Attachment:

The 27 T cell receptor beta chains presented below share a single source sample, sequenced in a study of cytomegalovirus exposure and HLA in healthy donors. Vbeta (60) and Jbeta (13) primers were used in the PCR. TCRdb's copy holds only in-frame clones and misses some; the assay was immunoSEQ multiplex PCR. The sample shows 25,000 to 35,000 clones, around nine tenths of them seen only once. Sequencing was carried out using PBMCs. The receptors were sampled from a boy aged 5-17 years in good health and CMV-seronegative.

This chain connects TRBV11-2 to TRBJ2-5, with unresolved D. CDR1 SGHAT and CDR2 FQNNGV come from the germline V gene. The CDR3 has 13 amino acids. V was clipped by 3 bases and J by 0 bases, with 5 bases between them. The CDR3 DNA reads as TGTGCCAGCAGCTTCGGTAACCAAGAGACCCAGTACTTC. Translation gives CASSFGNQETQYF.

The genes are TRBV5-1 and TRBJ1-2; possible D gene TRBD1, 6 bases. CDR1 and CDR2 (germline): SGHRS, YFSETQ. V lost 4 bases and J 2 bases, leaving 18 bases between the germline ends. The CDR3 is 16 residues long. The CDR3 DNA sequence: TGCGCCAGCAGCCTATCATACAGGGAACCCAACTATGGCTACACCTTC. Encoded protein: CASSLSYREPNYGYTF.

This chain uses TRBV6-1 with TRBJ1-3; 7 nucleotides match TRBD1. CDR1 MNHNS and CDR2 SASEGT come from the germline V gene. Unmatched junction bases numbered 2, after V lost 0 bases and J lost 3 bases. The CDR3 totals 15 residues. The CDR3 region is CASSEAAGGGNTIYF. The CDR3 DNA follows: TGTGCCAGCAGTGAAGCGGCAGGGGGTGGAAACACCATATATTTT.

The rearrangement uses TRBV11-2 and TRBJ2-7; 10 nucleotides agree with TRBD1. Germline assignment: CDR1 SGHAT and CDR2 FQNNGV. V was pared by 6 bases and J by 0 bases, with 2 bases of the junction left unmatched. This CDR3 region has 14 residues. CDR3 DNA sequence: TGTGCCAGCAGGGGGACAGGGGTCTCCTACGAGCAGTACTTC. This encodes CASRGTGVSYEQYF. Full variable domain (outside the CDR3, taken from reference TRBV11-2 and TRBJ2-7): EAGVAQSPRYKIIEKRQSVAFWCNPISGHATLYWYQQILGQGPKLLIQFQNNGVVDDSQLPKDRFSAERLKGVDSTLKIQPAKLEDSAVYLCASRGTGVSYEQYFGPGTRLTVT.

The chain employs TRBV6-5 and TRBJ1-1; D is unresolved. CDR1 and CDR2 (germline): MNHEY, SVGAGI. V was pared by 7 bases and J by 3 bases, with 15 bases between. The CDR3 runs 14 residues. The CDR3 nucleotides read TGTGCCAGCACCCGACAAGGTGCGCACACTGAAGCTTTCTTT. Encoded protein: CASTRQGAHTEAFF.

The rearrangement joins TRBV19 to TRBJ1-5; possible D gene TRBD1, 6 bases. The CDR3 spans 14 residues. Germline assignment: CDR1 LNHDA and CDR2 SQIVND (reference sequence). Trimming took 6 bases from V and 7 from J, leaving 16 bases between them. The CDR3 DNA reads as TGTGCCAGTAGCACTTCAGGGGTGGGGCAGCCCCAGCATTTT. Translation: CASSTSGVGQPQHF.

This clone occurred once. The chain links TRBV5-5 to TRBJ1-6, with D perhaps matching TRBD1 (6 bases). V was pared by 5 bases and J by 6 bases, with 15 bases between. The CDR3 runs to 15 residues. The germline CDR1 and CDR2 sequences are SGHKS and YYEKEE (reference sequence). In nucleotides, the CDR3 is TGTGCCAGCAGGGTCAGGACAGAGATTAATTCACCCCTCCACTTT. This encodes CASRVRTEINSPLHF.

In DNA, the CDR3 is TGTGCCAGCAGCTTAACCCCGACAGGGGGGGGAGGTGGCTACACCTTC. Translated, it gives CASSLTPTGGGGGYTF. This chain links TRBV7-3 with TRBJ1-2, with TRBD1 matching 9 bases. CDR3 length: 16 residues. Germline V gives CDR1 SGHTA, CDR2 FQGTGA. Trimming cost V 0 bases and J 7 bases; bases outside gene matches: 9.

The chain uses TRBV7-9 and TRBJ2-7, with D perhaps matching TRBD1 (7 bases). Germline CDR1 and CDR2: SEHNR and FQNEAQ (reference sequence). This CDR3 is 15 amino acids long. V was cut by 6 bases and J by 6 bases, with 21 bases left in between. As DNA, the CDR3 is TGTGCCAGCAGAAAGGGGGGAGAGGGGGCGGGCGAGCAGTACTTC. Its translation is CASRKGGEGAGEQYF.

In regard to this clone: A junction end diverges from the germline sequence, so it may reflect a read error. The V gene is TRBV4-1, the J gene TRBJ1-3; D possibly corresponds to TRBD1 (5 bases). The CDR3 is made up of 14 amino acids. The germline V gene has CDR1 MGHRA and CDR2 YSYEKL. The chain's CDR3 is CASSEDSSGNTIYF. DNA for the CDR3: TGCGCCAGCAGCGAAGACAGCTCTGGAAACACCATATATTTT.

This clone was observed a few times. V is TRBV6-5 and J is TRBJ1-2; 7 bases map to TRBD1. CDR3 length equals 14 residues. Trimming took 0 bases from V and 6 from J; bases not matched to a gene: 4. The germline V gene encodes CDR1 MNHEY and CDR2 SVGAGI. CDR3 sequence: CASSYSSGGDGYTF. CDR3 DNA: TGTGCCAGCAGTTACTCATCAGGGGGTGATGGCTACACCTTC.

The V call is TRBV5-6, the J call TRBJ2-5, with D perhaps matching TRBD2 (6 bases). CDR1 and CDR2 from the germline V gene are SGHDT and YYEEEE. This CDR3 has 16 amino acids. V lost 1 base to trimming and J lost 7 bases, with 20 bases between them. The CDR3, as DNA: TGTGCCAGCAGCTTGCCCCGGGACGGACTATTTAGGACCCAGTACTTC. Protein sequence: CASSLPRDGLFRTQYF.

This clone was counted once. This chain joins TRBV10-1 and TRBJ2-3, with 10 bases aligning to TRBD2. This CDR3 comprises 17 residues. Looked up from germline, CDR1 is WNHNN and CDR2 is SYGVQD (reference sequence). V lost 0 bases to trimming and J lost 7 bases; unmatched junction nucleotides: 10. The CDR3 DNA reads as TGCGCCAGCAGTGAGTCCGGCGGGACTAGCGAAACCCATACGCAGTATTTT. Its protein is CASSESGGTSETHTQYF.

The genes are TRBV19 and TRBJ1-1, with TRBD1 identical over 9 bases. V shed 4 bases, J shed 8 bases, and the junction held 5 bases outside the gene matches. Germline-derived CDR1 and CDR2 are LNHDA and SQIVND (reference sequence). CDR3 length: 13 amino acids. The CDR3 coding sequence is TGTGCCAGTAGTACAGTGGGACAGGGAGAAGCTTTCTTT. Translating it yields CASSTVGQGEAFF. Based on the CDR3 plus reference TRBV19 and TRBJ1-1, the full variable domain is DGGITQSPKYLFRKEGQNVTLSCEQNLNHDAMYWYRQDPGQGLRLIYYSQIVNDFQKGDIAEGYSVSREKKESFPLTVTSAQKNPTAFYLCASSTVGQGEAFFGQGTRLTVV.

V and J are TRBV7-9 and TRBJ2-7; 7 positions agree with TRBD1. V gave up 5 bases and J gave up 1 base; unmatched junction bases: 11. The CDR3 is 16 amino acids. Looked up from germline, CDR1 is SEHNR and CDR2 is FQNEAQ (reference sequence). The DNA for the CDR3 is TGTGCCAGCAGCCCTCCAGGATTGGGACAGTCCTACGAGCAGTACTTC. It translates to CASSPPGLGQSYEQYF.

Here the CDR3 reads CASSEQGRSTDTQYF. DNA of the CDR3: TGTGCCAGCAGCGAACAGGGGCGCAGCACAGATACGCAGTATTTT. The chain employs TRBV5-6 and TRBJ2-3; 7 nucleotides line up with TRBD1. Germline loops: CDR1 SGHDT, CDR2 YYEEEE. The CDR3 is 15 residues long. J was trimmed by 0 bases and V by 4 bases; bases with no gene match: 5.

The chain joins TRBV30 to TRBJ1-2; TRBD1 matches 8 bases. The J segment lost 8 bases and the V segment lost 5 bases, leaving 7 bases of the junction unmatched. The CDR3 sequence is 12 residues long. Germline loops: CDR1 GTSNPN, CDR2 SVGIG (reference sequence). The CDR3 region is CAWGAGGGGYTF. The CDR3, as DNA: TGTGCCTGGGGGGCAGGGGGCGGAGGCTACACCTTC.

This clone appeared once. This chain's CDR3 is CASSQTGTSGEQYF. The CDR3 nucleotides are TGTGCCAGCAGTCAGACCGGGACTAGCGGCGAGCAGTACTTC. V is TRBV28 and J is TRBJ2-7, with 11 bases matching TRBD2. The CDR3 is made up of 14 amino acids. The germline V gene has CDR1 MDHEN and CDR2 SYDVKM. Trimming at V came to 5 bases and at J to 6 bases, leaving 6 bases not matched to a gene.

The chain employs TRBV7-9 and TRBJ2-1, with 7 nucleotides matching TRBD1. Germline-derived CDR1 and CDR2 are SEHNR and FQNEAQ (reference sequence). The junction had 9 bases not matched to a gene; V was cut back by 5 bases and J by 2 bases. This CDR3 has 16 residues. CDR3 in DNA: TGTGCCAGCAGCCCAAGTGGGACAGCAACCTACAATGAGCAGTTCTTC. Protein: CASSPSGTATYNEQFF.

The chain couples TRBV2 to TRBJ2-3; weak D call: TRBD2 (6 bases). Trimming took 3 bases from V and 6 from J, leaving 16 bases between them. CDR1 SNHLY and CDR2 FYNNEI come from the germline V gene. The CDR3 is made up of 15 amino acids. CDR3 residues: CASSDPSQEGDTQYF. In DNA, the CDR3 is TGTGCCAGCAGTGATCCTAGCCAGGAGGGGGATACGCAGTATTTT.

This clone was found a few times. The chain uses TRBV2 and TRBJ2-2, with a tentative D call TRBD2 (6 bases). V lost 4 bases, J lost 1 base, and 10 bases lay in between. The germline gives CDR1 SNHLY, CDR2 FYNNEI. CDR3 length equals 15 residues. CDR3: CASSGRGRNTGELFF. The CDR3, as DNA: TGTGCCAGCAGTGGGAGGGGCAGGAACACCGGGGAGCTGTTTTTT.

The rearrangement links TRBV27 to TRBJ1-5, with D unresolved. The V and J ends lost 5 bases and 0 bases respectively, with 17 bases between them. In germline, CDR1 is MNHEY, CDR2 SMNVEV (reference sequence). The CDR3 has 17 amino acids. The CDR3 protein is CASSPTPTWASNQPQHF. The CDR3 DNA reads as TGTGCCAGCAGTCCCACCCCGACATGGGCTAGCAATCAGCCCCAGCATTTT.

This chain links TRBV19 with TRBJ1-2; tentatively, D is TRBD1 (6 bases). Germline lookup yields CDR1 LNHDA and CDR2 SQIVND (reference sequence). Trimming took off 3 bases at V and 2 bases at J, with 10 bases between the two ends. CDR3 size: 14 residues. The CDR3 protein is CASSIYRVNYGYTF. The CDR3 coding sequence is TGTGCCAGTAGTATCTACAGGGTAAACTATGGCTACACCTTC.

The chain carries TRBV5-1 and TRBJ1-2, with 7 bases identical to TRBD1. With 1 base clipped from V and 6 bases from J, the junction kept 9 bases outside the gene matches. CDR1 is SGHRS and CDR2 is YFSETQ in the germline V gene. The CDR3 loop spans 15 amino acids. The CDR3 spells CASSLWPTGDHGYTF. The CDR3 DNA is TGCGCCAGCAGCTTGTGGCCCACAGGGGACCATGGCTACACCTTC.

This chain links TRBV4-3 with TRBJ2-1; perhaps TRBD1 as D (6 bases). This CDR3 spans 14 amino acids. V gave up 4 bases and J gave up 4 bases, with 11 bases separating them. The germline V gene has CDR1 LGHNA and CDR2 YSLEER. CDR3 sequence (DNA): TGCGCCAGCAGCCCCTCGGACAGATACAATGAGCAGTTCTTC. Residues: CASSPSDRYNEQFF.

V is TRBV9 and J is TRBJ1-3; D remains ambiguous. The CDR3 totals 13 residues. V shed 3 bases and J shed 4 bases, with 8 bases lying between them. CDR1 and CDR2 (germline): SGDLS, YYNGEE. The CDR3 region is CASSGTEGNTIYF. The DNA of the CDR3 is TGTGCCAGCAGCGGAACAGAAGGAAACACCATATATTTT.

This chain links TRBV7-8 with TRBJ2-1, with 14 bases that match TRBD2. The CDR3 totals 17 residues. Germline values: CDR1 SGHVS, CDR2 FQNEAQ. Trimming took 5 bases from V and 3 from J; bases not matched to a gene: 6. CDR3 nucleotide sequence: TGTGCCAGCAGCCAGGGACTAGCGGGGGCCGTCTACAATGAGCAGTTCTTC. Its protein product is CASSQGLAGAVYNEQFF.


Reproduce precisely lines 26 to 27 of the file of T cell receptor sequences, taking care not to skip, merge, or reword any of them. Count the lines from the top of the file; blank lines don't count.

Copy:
This chain links TRBV4-3 with TRBJ2-1; perhaps TRBD1 as D (6 bases). This CDR3 spans 14 amino acids. V gave up 4 bases and J gave up 4 bases, with 11 bases separating them. The germline V gene has CDR1 LGHNA and CDR2 YSLEER. CDR3 sequence (DNA): TGCGCCAGCAGCCCCTCGGACAGATACAATGAGCAGTTCTTC. Residues: CASSPSDRYNEQFF.

V is TRBV9 and J is TRBJ1-3; D remains ambiguous. The CDR3 totals 13 residues. V shed 3 bases and J shed 4 bases, with 8 bases lying between them. CDR1 and CDR2 (germline): SGDLS, YYNGEE. The CDR3 region is CASSGTEGNTIYF. The DNA of the CDR3 is TGTGCCAGCAGCGGAACAGAAGGAAACACCATATATTTT.